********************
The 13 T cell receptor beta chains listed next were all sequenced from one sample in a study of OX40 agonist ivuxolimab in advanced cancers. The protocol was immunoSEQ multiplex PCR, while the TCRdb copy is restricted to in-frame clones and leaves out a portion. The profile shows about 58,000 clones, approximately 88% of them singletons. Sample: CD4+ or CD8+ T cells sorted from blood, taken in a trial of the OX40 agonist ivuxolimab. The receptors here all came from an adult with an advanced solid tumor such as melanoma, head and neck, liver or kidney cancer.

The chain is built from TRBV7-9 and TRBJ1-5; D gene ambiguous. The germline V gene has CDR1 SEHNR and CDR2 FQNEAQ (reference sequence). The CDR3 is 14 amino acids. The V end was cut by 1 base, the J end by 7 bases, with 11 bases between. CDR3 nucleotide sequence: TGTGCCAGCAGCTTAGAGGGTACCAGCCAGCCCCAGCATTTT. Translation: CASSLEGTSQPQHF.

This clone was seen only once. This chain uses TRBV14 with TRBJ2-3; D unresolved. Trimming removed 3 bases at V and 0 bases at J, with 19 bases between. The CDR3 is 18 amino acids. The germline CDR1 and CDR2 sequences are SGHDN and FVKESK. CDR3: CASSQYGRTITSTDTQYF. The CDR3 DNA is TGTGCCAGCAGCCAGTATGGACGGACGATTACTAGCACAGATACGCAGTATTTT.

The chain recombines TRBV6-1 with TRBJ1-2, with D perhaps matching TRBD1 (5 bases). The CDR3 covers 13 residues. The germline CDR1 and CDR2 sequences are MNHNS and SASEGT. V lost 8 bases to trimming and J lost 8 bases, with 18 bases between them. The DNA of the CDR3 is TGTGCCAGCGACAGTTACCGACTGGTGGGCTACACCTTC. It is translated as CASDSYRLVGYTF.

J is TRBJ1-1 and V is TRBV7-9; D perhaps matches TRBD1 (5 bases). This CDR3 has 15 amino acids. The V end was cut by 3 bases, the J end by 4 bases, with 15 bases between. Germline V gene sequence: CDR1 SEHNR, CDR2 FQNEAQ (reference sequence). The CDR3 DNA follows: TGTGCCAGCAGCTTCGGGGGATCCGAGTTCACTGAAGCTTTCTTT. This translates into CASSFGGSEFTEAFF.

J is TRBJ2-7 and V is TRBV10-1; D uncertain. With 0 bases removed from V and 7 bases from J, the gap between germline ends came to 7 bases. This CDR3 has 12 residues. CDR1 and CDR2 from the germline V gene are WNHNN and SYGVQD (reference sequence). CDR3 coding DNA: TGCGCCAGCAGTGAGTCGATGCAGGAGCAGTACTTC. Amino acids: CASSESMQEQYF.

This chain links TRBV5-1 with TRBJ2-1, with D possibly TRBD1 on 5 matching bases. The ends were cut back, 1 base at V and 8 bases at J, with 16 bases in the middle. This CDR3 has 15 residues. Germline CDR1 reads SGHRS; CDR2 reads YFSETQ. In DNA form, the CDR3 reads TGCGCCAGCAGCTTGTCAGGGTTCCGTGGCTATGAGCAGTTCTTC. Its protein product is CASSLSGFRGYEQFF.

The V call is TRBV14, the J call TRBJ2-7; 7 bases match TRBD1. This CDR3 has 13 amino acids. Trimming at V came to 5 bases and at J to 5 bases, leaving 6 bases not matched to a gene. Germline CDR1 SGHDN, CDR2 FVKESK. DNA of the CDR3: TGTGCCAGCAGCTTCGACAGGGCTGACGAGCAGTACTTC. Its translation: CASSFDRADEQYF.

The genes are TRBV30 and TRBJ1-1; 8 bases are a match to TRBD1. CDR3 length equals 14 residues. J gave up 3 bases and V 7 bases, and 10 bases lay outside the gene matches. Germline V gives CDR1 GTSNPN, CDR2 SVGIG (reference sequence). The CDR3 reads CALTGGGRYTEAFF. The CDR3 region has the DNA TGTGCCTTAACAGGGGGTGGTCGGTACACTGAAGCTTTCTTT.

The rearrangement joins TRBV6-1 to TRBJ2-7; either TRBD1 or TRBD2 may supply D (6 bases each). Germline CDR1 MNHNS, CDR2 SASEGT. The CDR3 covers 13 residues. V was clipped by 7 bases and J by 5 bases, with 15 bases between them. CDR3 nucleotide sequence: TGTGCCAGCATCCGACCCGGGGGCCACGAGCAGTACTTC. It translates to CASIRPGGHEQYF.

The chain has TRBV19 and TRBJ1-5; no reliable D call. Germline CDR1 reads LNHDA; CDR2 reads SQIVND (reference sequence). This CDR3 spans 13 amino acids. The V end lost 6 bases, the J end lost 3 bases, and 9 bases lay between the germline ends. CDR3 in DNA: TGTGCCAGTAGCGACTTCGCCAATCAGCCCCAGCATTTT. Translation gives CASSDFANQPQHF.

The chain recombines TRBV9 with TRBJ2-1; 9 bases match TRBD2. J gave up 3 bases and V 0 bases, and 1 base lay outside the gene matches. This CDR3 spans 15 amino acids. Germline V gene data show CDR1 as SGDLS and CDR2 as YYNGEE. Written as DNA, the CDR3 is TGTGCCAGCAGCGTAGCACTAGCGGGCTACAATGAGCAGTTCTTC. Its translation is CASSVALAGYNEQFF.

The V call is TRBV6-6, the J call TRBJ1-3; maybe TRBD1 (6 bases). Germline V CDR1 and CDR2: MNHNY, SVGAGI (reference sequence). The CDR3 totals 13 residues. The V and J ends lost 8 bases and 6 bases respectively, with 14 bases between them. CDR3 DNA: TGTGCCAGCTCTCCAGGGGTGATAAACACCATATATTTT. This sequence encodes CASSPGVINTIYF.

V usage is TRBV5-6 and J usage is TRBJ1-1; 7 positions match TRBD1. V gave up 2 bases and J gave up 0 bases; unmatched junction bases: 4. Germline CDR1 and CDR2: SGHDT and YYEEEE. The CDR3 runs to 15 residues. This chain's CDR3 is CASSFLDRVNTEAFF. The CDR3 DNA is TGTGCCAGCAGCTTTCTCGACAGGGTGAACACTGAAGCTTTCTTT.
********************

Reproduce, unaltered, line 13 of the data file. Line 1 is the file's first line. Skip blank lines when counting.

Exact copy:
The V call is TRBV6-6, the J call TRBJ1-3; maybe TRBD1 (6 bases). Germline V CDR1 and CDR2: MNHNY, SVGAGI (reference sequence). The CDR3 totals 13 residues. The V and J ends lost 8 bases and 6 bases respectively, with 14 bases between them. CDR3 DNA: TGTGCCAGCTCTCCAGGGGTGATAAACACCATATATTTT. This sequence encodes CASSPGVINTIYF.